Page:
Sixth column for the 126th issue (the June/July 2017 film noir special) of Schokkend Nieuws.
BY WIM JANSEN: The filmposterprofessor is a bit uneasy with film noir posters. The genre film noir was invented at the time the movies themselves weren’t made anymore. So what about the posters? What can you say about those?
It wasn’t before the 1970’s that serious attempts were made to analyze the genre. In Film Noir: Reference to the American style (1979, edited by Alain Silver and Elizabeth Ward) an encyclopedic attempt was made based on style and theme that showed the true attraction of film noir, the hybridization of style and theme. It’s all in the mix. Silver and Ward add retrospectively titles as CHINATOWN (1974, Roman Polanski), TAXI DRIVER (1976, Martin Scorsese) and even DIRTY HARRY (1971, Don Siegel) to the film noir canon. I would not have done that. Film noir has to be in black and white. Noir is alienation by distortion. The characters are distorted by choices on camera position and lighting. It is feasible to that in colour, but – as I’ve noted in an earlier edition of OLD PAPER– the alienation factor is greater when the contrast is pushed to the max.
Distortion and phallic symbolism
Although the genre was truly to be be discovered when the films were not longer made, there is a definite noir style to be found in posters. There are a lot of tough guys with interesting, but rather unnatural poses, often crouching or leaning backwards. A bit like me in the night club when I was still a young man. Femmes fatales have a straight back, the left or right hip slightly up, breasts pushed forward and the head slightly tilted back. Both man and woman have an intense mien and carry if possible a smoking cigaret or gun. Other favorite phallic symbols are lampposts or similar pieces of street furniture. In a way men and women are equal, you can’t trust them equally. Shadow, smoke and mist… The contrast between the light and dark areas of the posters (see sting in the tail) is cranked up. Importantly a good film noir poster does not have or need a tagline. Explanation by text is a weakness and unnecessary when you promote a film called THIS GUN FOR HIRE (Frank Tuttle, 1942), KISS THE BLOOD OFF MY HANDS (Norman Foster, 1948) or MURDER, MY SWEET (Edward Dmytryk, 1944). Striking observation is that the use of color in noir posters is not style-proof. Dark green or dark blue are always favorite to emphasize a sense of doom, but there are also a lot of noir posters with yellow, red or white as the leading colors. The one-sheet for DOUBLE INDEMNITY (Billy Wilder, 1944) is pink! Unfortunately there are very few black and white posters. That was quite simply not the norm for advertising posters in the 1940’s and early 1950’s.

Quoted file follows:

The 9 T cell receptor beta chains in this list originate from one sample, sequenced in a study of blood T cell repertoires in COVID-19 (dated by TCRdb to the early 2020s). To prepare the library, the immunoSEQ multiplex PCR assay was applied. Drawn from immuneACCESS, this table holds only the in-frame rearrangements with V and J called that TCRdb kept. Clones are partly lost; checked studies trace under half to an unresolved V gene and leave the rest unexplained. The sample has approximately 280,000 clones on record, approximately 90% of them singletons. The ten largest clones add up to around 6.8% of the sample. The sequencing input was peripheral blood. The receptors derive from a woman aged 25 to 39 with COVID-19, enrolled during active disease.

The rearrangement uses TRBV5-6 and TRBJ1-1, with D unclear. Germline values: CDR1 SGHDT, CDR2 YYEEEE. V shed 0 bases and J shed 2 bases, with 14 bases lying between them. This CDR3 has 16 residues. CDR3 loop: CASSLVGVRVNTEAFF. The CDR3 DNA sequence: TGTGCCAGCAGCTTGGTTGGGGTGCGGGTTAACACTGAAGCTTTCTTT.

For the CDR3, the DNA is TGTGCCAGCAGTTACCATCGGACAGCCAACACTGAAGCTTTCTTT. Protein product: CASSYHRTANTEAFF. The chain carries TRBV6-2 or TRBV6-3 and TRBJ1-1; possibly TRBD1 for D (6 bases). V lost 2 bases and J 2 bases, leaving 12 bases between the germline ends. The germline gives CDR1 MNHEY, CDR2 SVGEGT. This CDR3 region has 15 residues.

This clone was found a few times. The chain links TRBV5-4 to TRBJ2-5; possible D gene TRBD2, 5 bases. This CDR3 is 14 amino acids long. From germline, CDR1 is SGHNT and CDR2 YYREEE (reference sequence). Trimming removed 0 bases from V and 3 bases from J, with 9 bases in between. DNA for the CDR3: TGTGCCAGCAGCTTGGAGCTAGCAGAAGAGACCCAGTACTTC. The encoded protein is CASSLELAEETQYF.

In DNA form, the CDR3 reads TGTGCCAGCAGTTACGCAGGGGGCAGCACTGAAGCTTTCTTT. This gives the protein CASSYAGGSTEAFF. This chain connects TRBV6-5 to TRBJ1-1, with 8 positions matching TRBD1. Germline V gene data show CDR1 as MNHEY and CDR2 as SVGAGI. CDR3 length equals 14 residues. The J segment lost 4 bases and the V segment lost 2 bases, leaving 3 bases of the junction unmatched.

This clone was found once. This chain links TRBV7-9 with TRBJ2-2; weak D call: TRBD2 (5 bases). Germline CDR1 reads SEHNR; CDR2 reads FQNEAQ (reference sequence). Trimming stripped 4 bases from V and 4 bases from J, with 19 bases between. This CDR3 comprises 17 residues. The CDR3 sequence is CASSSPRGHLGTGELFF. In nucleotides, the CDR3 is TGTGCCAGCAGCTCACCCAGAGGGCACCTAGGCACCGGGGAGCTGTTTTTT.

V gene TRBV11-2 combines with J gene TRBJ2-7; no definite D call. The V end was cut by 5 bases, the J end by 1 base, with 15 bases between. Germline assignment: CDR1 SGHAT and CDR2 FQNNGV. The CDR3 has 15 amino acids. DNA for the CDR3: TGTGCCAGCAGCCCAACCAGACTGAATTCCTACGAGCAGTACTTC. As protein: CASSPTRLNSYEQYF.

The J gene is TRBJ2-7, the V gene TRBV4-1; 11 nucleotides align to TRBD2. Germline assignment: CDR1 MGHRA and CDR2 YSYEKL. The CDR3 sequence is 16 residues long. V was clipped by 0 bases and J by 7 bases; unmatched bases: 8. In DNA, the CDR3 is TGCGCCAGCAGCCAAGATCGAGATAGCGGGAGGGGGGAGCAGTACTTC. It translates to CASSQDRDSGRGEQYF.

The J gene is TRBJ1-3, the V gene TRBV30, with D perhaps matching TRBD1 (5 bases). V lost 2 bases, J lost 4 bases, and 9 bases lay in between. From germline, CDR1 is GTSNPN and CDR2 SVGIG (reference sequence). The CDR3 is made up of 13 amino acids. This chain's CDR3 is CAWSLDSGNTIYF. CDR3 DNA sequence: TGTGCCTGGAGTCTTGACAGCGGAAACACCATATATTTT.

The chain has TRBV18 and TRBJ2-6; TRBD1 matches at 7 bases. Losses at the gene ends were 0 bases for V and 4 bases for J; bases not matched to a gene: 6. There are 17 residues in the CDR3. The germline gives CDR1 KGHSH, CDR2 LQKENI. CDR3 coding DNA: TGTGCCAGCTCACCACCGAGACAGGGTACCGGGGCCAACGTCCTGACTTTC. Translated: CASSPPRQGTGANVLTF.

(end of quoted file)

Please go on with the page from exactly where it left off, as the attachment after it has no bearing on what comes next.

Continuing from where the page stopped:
Fate and destiny
At least there is one example! KISS OF DEATH (Henry Hathaway, 1947) is a less than subtle exercise in fate and treachery. Nick Bianco (VICTOR MATURE) has no future. Unemployed for a long time with an early conviction – just like his father had- he’s part of a jewelry heist that goes wrong. He is arrested and sent to prison without any help from his shifty lawyer. Here he learns about his wife’s suicide after being raped and about his darling little kids who are sent to the orphanage. To be released from prison he needs to rat out others twice. Still he can’t get a break as the DA is not able to commit on his promises and his lawyers make common cause with the underworld. Eventually Nick is shot by psychopath RICHARD WIDMARK he ratted out. In between the dreadfulness there’s just a slight flicker of joy of a romance with the former nanny of his kids COLEEN GRAY.
KISS OF DEATH is shot partially on location in New York and Sing Sing-prison which gives it a quasi-documentary realistic feel. That feel is recreated in the poster in the lettering of the credits. Framed in black on white it looks a bit like an announcement in a news paper. It suggests a certain objective reality, but what reality? Mature’s face is lit from below on the left and on the right side. The sharp light takes away the details. We only see eyes, ears, a nose and lips. He seems to be suspicious and he has reasons to be. His head sinks into the black background and is surrounded by big and hard white letters that look like they are made from wrack wood. He is all shuttered up. There is a glimpse of light coming from the door in the letter “I” but it isn’t much. There’s a little bit of security inside, but when you look outside it is dark and death is lurking. In any case the light does not travel enough to reach the doomed lovers. We find them in the left bottom corner in a disconsolate embrace in joyless grey. Nick’s lips only await the kiss of death.